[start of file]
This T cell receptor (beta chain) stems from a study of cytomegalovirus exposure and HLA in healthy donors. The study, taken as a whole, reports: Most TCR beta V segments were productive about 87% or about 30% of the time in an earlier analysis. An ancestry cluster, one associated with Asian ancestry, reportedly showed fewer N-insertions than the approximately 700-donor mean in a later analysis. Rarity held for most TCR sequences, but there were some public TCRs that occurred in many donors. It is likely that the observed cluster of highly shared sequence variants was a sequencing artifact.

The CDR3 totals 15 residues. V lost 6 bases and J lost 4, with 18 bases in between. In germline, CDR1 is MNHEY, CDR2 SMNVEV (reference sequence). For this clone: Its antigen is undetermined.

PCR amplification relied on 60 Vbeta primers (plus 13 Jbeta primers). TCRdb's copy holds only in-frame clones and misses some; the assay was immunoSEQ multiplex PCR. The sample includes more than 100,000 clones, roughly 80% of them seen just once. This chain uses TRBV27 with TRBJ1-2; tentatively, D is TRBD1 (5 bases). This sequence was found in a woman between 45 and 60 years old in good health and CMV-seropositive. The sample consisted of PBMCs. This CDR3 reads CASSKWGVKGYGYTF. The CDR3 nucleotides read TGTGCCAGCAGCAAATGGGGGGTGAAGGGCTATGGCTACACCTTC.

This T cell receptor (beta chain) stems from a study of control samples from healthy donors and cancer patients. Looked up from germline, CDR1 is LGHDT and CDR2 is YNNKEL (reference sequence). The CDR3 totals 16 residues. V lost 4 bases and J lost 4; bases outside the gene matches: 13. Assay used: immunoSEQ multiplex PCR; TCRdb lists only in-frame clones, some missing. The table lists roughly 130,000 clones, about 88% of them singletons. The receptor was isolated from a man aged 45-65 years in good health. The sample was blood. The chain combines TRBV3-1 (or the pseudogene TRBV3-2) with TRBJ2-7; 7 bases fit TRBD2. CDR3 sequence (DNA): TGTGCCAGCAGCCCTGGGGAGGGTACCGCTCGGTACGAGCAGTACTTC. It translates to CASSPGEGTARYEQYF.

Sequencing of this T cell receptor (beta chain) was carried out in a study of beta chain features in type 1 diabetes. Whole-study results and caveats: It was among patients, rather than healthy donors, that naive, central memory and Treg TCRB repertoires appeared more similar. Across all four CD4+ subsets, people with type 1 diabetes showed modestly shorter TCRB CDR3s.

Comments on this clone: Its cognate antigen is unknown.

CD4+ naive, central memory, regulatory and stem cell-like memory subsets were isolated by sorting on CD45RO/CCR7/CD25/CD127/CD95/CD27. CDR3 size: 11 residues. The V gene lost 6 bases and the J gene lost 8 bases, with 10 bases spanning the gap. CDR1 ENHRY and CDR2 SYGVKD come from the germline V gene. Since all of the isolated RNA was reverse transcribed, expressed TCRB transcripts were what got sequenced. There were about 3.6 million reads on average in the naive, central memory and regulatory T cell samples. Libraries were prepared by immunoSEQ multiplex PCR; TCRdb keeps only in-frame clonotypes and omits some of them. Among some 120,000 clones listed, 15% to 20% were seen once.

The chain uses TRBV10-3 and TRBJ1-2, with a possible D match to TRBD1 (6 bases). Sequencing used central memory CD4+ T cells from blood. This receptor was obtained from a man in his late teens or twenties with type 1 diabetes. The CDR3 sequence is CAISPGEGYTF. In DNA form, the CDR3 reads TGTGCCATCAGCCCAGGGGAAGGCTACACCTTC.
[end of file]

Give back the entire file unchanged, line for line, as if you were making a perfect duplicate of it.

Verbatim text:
This T cell receptor (beta chain) stems from a study of cytomegalovirus exposure and HLA in healthy donors. The study, taken as a whole, reports: Most TCR beta V segments were productive about 87% or about 30% of the time in an earlier analysis. An ancestry cluster, one associated with Asian ancestry, reportedly showed fewer N-insertions than the approximately 700-donor mean in a later analysis. Rarity held for most TCR sequences, but there were some public TCRs that occurred in many donors. It is likely that the observed cluster of highly shared sequence variants was a sequencing artifact.

The CDR3 totals 15 residues. V lost 6 bases and J lost 4, with 18 bases in between. In germline, CDR1 is MNHEY, CDR2 SMNVEV (reference sequence). For this clone: Its antigen is undetermined.

PCR amplification relied on 60 Vbeta primers (plus 13 Jbeta primers). TCRdb's copy holds only in-frame clones and misses some; the assay was immunoSEQ multiplex PCR. The sample includes more than 100,000 clones, roughly 80% of them seen just once. This chain uses TRBV27 with TRBJ1-2; tentatively, D is TRBD1 (5 bases). This sequence was found in a woman between 45 and 60 years old in good health and CMV-seropositive. The sample consisted of PBMCs. This CDR3 reads CASSKWGVKGYGYTF. The CDR3 nucleotides read TGTGCCAGCAGCAAATGGGGGGTGAAGGGCTATGGCTACACCTTC.

This T cell receptor (beta chain) stems from a study of control samples from healthy donors and cancer patients. Looked up from germline, CDR1 is LGHDT and CDR2 is YNNKEL (reference sequence). The CDR3 totals 16 residues. V lost 4 bases and J lost 4; bases outside the gene matches: 13. Assay used: immunoSEQ multiplex PCR; TCRdb lists only in-frame clones, some missing. The table lists roughly 130,000 clones, about 88% of them singletons. The receptor was isolated from a man aged 45-65 years in good health. The sample was blood. The chain combines TRBV3-1 (or the pseudogene TRBV3-2) with TRBJ2-7; 7 bases fit TRBD2. CDR3 sequence (DNA): TGTGCCAGCAGCCCTGGGGAGGGTACCGCTCGGTACGAGCAGTACTTC. It translates to CASSPGEGTARYEQYF.

Sequencing of this T cell receptor (beta chain) was carried out in a study of beta chain features in type 1 diabetes. Whole-study results and caveats: It was among patients, rather than healthy donors, that naive, central memory and Treg TCRB repertoires appeared more similar. Across all four CD4+ subsets, people with type 1 diabetes showed modestly shorter TCRB CDR3s.

Comments on this clone: Its cognate antigen is unknown.

CD4+ naive, central memory, regulatory and stem cell-like memory subsets were isolated by sorting on CD45RO/CCR7/CD25/CD127/CD95/CD27. CDR3 size: 11 residues. The V gene lost 6 bases and the J gene lost 8 bases, with 10 bases spanning the gap. CDR1 ENHRY and CDR2 SYGVKD come from the germline V gene. Since all of the isolated RNA was reverse transcribed, expressed TCRB transcripts were what got sequenced. There were about 3.6 million reads on average in the naive, central memory and regulatory T cell samples. Libraries were prepared by immunoSEQ multiplex PCR; TCRdb keeps only in-frame clonotypes and omits some of them. Among some 120,000 clones listed, 15% to 20% were seen once.

The chain uses TRBV10-3 and TRBJ1-2, with a possible D match to TRBD1 (6 bases). Sequencing used central memory CD4+ T cells from blood. This receptor was obtained from a man in his late teens or twenties with type 1 diabetes. The CDR3 sequence is CAISPGEGYTF. In DNA form, the CDR3 reads TGTGCCATCAGCCCAGGGGAAGGCTACACCTTC.